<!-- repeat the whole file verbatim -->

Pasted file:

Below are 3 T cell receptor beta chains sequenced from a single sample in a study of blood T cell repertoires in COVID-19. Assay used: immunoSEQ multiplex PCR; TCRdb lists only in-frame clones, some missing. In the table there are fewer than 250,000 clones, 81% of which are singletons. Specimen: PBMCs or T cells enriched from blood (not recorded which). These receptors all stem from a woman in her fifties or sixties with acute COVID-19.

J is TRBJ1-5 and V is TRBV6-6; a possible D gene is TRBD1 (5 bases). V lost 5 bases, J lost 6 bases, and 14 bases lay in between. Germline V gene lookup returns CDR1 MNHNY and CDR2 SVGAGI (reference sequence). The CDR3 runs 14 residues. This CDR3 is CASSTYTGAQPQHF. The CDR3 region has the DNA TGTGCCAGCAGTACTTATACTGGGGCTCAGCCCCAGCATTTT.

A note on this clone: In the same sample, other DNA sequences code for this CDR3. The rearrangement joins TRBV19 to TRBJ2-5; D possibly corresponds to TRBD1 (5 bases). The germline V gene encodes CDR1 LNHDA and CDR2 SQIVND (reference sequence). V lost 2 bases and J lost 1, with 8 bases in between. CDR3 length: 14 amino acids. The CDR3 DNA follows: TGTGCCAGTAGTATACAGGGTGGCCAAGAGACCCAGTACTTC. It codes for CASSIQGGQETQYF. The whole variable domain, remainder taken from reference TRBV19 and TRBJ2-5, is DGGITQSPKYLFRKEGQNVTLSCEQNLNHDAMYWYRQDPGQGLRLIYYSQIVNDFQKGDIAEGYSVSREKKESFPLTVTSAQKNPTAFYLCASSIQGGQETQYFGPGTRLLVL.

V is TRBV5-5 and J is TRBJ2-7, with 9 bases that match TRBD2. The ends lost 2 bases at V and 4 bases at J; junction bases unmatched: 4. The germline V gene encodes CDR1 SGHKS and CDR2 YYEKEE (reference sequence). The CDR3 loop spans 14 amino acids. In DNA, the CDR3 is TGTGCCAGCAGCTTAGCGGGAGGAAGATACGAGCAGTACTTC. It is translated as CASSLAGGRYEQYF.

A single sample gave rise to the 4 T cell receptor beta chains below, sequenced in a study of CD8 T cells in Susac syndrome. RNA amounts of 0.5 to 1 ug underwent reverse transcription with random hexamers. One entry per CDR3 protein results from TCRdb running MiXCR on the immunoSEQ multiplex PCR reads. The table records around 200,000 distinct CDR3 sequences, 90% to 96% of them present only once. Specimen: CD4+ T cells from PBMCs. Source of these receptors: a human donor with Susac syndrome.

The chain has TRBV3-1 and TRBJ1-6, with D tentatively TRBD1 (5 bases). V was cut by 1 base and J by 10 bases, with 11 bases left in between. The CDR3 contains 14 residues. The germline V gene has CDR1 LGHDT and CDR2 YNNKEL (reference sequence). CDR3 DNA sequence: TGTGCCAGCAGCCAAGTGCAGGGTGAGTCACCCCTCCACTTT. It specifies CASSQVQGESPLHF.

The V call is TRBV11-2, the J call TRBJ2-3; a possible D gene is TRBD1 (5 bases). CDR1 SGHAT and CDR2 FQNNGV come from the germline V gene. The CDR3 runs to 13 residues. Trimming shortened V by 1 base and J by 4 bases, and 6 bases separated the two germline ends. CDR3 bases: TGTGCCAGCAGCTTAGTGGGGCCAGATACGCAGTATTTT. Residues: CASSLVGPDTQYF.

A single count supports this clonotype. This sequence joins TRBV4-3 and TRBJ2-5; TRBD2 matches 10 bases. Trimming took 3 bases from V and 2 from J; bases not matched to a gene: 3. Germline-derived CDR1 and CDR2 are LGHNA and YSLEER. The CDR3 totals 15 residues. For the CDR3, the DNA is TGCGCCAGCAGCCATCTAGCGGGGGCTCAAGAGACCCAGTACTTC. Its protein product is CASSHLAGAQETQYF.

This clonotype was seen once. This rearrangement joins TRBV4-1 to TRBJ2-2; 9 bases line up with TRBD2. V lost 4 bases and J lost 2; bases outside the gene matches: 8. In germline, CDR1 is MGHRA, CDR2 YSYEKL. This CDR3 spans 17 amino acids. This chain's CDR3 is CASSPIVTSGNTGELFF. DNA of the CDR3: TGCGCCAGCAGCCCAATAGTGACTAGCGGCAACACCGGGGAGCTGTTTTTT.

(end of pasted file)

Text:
Below are 3 T cell receptor beta chains sequenced from a single sample in a study of blood T cell repertoires in COVID-19. Assay used: immunoSEQ multiplex PCR; TCRdb lists only in-frame clones, some missing. In the table there are fewer than 250,000 clones, 81% of which are singletons. Specimen: PBMCs or T cells enriched from blood (not recorded which). These receptors all stem from a woman in her fifties or sixties with acute COVID-19.

J is TRBJ1-5 and V is TRBV6-6; a possible D gene is TRBD1 (5 bases). V lost 5 bases, J lost 6 bases, and 14 bases lay in between. Germline V gene lookup returns CDR1 MNHNY and CDR2 SVGAGI (reference sequence). The CDR3 runs 14 residues. This CDR3 is CASSTYTGAQPQHF. The CDR3 region has the DNA TGTGCCAGCAGTACTTATACTGGGGCTCAGCCCCAGCATTTT.

A note on this clone: In the same sample, other DNA sequences code for this CDR3. The rearrangement joins TRBV19 to TRBJ2-5; D possibly corresponds to TRBD1 (5 bases). The germline V gene encodes CDR1 LNHDA and CDR2 SQIVND (reference sequence). V lost 2 bases and J lost 1, with 8 bases in between. CDR3 length: 14 amino acids. The CDR3 DNA follows: TGTGCCAGTAGTATACAGGGTGGCCAAGAGACCCAGTACTTC. It codes for CASSIQGGQETQYF. The whole variable domain, remainder taken from reference TRBV19 and TRBJ2-5, is DGGITQSPKYLFRKEGQNVTLSCEQNLNHDAMYWYRQDPGQGLRLIYYSQIVNDFQKGDIAEGYSVSREKKESFPLTVTSAQKNPTAFYLCASSIQGGQETQYFGPGTRLLVL.

V is TRBV5-5 and J is TRBJ2-7, with 9 bases that match TRBD2. The ends lost 2 bases at V and 4 bases at J; junction bases unmatched: 4. The germline V gene encodes CDR1 SGHKS and CDR2 YYEKEE (reference sequence). The CDR3 loop spans 14 amino acids. In DNA, the CDR3 is TGTGCCAGCAGCTTAGCGGGAGGAAGATACGAGCAGTACTTC. It is translated as CASSLAGGRYEQYF.

A single sample gave rise to the 4 T cell receptor beta chains below, sequenced in a study of CD8 T cells in Susac syndrome. RNA amounts of 0.5 to 1 ug underwent reverse transcription with random hexamers. One entry per CDR3 protein results from TCRdb running MiXCR on the immunoSEQ multiplex PCR reads. The table records around 200,000 distinct CDR3 sequences, 90% to 96% of them present only once. Specimen: CD4+ T cells from PBMCs. Source of these receptors: a human donor with Susac syndrome.

The chain has TRBV3-1 and TRBJ1-6, with D tentatively TRBD1 (5 bases). V was cut by 1 base and J by 10 bases, with 11 bases left in between. The CDR3 contains 14 residues. The germline V gene has CDR1 LGHDT and CDR2 YNNKEL (reference sequence). CDR3 DNA sequence: TGTGCCAGCAGCCAAGTGCAGGGTGAGTCACCCCTCCACTTT. It specifies CASSQVQGESPLHF.

The V call is TRBV11-2, the J call TRBJ2-3; a possible D gene is TRBD1 (5 bases). CDR1 SGHAT and CDR2 FQNNGV come from the germline V gene. The CDR3 runs to 13 residues. Trimming shortened V by 1 base and J by 4 bases, and 6 bases separated the two germline ends. CDR3 bases: TGTGCCAGCAGCTTAGTGGGGCCAGATACGCAGTATTTT. Residues: CASSLVGPDTQYF.

A single count supports this clonotype. This sequence joins TRBV4-3 and TRBJ2-5; TRBD2 matches 10 bases. Trimming took 3 bases from V and 2 from J; bases not matched to a gene: 3. Germline-derived CDR1 and CDR2 are LGHNA and YSLEER. The CDR3 totals 15 residues. For the CDR3, the DNA is TGCGCCAGCAGCCATCTAGCGGGGGCTCAAGAGACCCAGTACTTC. Its protein product is CASSHLAGAQETQYF.

This clonotype was seen once. This rearrangement joins TRBV4-1 to TRBJ2-2; 9 bases line up with TRBD2. V lost 4 bases and J lost 2; bases outside the gene matches: 8. In germline, CDR1 is MGHRA, CDR2 YSYEKL. This CDR3 spans 17 amino acids. This chain's CDR3 is CASSPIVTSGNTGELFF. DNA of the CDR3: TGCGCCAGCAGCCCAATAGTGACTAGCGGCAACACCGGGGAGCTGTTTTTT.